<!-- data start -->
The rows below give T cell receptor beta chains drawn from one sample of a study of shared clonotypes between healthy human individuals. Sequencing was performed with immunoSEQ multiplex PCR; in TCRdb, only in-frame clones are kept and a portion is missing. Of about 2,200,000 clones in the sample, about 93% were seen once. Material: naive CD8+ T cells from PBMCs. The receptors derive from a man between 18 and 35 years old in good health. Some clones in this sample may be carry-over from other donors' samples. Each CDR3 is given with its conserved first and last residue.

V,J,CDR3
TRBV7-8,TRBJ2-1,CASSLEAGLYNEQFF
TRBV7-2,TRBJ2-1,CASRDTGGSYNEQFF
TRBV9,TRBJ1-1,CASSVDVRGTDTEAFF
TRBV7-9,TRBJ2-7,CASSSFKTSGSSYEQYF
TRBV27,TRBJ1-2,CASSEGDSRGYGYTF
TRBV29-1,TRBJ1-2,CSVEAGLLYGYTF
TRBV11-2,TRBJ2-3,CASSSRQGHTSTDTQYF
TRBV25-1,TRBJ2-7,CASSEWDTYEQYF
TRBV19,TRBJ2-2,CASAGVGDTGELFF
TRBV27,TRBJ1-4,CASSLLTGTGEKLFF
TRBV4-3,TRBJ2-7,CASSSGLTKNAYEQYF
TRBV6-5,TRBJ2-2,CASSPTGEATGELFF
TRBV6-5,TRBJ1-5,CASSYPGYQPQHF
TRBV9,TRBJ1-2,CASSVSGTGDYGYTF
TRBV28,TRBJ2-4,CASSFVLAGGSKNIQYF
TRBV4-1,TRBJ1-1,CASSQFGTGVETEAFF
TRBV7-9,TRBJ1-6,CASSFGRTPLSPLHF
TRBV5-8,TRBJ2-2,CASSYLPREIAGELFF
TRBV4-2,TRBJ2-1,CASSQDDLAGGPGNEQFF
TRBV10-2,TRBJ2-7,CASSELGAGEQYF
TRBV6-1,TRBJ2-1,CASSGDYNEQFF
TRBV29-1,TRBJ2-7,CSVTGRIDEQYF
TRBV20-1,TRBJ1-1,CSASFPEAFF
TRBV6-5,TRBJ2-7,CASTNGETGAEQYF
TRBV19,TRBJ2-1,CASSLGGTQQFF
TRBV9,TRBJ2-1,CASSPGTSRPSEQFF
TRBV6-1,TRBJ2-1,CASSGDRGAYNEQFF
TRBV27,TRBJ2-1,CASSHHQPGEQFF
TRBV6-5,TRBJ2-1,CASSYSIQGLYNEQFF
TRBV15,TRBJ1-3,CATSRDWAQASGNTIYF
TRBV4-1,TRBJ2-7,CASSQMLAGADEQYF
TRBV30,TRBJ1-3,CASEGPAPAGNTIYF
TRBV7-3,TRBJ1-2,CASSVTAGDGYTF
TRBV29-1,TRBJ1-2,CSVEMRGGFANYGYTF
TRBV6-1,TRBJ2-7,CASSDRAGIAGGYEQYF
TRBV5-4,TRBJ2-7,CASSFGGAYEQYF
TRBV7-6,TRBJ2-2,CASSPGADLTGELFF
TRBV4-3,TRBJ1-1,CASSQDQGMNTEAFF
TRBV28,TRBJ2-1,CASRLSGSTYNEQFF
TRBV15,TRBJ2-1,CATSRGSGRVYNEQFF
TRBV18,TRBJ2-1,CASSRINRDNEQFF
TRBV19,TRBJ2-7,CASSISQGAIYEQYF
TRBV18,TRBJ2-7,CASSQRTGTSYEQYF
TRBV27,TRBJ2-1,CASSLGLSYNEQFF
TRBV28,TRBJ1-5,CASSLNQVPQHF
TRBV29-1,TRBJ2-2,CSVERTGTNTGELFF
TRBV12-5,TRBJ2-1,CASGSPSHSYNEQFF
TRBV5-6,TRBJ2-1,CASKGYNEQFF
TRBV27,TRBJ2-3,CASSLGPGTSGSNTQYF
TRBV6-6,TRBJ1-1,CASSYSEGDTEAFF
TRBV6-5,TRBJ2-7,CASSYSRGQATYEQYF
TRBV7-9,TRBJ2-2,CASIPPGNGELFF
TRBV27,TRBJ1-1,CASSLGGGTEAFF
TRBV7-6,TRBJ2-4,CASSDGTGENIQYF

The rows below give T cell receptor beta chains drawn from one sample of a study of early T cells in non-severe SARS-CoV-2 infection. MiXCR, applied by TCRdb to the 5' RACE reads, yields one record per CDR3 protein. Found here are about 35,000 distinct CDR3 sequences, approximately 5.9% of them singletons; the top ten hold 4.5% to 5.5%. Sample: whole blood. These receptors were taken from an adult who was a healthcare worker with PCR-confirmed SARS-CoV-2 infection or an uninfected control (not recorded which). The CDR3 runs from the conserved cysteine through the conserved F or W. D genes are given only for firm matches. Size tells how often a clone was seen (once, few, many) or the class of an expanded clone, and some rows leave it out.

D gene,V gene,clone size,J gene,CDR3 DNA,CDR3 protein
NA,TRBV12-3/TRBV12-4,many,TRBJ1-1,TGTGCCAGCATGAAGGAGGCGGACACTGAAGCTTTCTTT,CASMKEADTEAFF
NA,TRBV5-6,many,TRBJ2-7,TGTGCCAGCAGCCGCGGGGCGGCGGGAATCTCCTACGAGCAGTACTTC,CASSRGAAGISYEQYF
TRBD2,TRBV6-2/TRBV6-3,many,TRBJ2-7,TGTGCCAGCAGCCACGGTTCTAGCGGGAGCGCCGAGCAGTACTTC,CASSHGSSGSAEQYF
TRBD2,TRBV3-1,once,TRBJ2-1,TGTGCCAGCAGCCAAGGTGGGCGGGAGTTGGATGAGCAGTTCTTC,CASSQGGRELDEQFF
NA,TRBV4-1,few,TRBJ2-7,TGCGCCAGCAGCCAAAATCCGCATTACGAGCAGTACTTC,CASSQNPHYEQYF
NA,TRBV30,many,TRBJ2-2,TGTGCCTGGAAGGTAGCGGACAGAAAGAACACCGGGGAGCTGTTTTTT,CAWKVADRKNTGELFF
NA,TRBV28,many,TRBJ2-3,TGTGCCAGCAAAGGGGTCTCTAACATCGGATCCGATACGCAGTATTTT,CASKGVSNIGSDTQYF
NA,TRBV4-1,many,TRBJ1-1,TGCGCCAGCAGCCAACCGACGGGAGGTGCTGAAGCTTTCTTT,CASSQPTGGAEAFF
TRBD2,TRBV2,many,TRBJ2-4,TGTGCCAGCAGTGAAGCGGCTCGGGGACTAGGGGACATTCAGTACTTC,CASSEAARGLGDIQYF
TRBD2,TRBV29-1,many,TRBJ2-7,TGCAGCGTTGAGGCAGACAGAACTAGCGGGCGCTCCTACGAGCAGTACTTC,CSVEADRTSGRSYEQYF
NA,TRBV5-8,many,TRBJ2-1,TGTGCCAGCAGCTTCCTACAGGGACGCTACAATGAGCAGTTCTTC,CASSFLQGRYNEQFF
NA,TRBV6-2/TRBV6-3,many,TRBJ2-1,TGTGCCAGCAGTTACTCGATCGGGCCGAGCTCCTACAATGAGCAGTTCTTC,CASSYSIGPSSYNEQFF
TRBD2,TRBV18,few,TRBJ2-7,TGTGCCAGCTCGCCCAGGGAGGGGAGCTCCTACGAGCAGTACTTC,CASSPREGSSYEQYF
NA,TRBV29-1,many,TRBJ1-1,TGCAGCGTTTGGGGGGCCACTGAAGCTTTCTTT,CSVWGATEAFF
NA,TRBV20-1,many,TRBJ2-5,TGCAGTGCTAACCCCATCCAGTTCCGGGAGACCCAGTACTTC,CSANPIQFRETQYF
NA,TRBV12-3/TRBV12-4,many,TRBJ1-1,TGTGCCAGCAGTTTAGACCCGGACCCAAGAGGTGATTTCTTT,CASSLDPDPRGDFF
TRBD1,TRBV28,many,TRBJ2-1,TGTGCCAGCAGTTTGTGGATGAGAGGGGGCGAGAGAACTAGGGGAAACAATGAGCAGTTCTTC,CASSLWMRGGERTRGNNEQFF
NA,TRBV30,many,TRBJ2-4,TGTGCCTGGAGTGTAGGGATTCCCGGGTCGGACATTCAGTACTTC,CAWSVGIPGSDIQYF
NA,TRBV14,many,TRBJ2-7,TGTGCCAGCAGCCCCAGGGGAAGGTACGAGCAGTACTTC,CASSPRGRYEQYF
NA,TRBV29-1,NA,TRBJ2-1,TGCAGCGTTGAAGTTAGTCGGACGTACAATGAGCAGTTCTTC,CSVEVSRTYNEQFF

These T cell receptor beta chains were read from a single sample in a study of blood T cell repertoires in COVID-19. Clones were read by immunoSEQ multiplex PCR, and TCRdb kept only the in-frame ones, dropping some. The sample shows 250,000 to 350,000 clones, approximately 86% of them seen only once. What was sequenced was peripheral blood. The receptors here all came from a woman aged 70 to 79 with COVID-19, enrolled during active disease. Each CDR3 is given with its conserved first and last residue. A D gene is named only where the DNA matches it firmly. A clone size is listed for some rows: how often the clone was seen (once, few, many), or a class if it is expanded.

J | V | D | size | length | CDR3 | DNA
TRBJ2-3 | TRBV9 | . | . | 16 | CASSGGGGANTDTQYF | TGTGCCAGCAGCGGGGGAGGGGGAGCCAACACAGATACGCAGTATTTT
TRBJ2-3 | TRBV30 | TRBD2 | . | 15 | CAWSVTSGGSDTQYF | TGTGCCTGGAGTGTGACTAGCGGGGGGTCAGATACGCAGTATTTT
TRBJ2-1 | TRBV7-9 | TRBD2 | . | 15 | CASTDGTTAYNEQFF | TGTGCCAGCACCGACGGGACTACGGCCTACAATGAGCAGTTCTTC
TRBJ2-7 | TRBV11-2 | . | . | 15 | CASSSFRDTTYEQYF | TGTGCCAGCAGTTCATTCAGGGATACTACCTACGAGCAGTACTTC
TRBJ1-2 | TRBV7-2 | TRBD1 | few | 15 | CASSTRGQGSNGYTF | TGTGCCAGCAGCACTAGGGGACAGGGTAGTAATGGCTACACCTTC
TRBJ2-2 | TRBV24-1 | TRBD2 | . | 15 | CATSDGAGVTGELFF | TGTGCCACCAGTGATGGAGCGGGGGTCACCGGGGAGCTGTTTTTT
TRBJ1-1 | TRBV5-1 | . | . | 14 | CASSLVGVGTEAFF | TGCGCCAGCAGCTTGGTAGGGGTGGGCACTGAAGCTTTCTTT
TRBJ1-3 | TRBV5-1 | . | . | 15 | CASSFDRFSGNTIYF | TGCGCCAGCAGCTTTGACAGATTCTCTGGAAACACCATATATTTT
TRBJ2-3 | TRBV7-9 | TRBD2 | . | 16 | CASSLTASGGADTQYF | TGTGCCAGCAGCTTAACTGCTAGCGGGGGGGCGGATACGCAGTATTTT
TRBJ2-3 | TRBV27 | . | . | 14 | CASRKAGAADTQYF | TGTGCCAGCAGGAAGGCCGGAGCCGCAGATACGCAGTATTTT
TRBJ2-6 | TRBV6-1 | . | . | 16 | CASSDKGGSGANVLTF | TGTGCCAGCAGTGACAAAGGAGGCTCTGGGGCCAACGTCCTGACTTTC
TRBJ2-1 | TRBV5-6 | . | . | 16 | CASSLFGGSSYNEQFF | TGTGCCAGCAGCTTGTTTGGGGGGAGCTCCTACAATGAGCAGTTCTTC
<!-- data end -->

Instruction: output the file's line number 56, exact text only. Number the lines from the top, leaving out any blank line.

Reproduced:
TRBV7-6,TRBJ2-4,CASSDGTGENIQYF